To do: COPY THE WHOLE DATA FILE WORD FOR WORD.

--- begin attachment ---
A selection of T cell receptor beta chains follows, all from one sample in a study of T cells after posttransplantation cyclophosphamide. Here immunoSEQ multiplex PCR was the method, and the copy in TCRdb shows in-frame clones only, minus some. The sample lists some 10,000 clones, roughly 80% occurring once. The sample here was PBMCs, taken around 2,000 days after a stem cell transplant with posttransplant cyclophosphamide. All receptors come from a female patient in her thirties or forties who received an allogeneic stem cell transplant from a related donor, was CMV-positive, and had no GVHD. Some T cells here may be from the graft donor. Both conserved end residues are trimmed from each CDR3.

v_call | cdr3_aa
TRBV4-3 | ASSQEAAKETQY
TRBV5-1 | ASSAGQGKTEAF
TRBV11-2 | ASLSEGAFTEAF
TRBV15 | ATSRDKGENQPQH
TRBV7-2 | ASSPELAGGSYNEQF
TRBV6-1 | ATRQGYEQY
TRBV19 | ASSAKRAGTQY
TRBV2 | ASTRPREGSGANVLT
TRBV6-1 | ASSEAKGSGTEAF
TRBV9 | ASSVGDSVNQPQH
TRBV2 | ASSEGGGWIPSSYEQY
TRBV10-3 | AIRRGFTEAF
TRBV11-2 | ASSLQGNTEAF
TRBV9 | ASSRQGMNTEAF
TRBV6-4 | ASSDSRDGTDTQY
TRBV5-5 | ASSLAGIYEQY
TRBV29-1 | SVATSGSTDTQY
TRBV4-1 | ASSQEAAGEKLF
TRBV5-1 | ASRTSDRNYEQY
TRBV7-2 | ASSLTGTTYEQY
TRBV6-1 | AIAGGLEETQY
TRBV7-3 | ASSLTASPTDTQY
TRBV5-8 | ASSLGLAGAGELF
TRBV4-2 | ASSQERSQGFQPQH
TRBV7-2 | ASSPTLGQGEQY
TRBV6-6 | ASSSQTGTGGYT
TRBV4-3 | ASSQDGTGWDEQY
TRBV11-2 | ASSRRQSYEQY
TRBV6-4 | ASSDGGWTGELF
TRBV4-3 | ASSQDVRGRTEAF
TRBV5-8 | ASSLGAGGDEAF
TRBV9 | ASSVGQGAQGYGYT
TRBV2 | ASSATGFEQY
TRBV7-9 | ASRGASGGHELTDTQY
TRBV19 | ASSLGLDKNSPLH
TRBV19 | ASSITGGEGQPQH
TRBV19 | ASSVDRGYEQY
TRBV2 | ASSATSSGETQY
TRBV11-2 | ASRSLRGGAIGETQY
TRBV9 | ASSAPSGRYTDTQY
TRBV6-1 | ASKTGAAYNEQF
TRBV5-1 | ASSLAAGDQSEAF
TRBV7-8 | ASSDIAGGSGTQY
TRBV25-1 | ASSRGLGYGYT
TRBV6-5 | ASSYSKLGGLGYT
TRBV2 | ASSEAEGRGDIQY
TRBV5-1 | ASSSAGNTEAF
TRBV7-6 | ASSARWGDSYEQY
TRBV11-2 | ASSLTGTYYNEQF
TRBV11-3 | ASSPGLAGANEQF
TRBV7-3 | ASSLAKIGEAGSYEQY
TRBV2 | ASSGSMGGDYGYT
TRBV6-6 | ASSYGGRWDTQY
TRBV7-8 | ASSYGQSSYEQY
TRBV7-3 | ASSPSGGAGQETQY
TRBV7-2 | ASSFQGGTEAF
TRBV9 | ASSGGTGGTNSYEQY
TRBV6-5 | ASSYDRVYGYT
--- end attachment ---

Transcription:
A selection of T cell receptor beta chains follows, all from one sample in a study of T cells after posttransplantation cyclophosphamide. Here immunoSEQ multiplex PCR was the method, and the copy in TCRdb shows in-frame clones only, minus some. The sample lists some 10,000 clones, roughly 80% occurring once. The sample here was PBMCs, taken around 2,000 days after a stem cell transplant with posttransplant cyclophosphamide. All receptors come from a female patient in her thirties or forties who received an allogeneic stem cell transplant from a related donor, was CMV-positive, and had no GVHD. Some T cells here may be from the graft donor. Both conserved end residues are trimmed from each CDR3.

v_call | cdr3_aa
TRBV4-3 | ASSQEAAKETQY
TRBV5-1 | ASSAGQGKTEAF
TRBV11-2 | ASLSEGAFTEAF
TRBV15 | ATSRDKGENQPQH
TRBV7-2 | ASSPELAGGSYNEQF
TRBV6-1 | ATRQGYEQY
TRBV19 | ASSAKRAGTQY
TRBV2 | ASTRPREGSGANVLT
TRBV6-1 | ASSEAKGSGTEAF
TRBV9 | ASSVGDSVNQPQH
TRBV2 | ASSEGGGWIPSSYEQY
TRBV10-3 | AIRRGFTEAF
TRBV11-2 | ASSLQGNTEAF
TRBV9 | ASSRQGMNTEAF
TRBV6-4 | ASSDSRDGTDTQY
TRBV5-5 | ASSLAGIYEQY
TRBV29-1 | SVATSGSTDTQY
TRBV4-1 | ASSQEAAGEKLF
TRBV5-1 | ASRTSDRNYEQY
TRBV7-2 | ASSLTGTTYEQY
TRBV6-1 | AIAGGLEETQY
TRBV7-3 | ASSLTASPTDTQY
TRBV5-8 | ASSLGLAGAGELF
TRBV4-2 | ASSQERSQGFQPQH
TRBV7-2 | ASSPTLGQGEQY
TRBV6-6 | ASSSQTGTGGYT
TRBV4-3 | ASSQDGTGWDEQY
TRBV11-2 | ASSRRQSYEQY
TRBV6-4 | ASSDGGWTGELF
TRBV4-3 | ASSQDVRGRTEAF
TRBV5-8 | ASSLGAGGDEAF
TRBV9 | ASSVGQGAQGYGYT
TRBV2 | ASSATGFEQY
TRBV7-9 | ASRGASGGHELTDTQY
TRBV19 | ASSLGLDKNSPLH
TRBV19 | ASSITGGEGQPQH
TRBV19 | ASSVDRGYEQY
TRBV2 | ASSATSSGETQY
TRBV11-2 | ASRSLRGGAIGETQY
TRBV9 | ASSAPSGRYTDTQY
TRBV6-1 | ASKTGAAYNEQF
TRBV5-1 | ASSLAAGDQSEAF
TRBV7-8 | ASSDIAGGSGTQY
TRBV25-1 | ASSRGLGYGYT
TRBV6-5 | ASSYSKLGGLGYT
TRBV2 | ASSEAEGRGDIQY
TRBV5-1 | ASSSAGNTEAF
TRBV7-6 | ASSARWGDSYEQY
TRBV11-2 | ASSLTGTYYNEQF
TRBV11-3 | ASSPGLAGANEQF
TRBV7-3 | ASSLAKIGEAGSYEQY
TRBV2 | ASSGSMGGDYGYT
TRBV6-6 | ASSYGGRWDTQY
TRBV7-8 | ASSYGQSSYEQY
TRBV7-3 | ASSPSGGAGQETQY
TRBV7-2 | ASSFQGGTEAF
TRBV9 | ASSGGTGGTNSYEQY
TRBV6-5 | ASSYDRVYGYT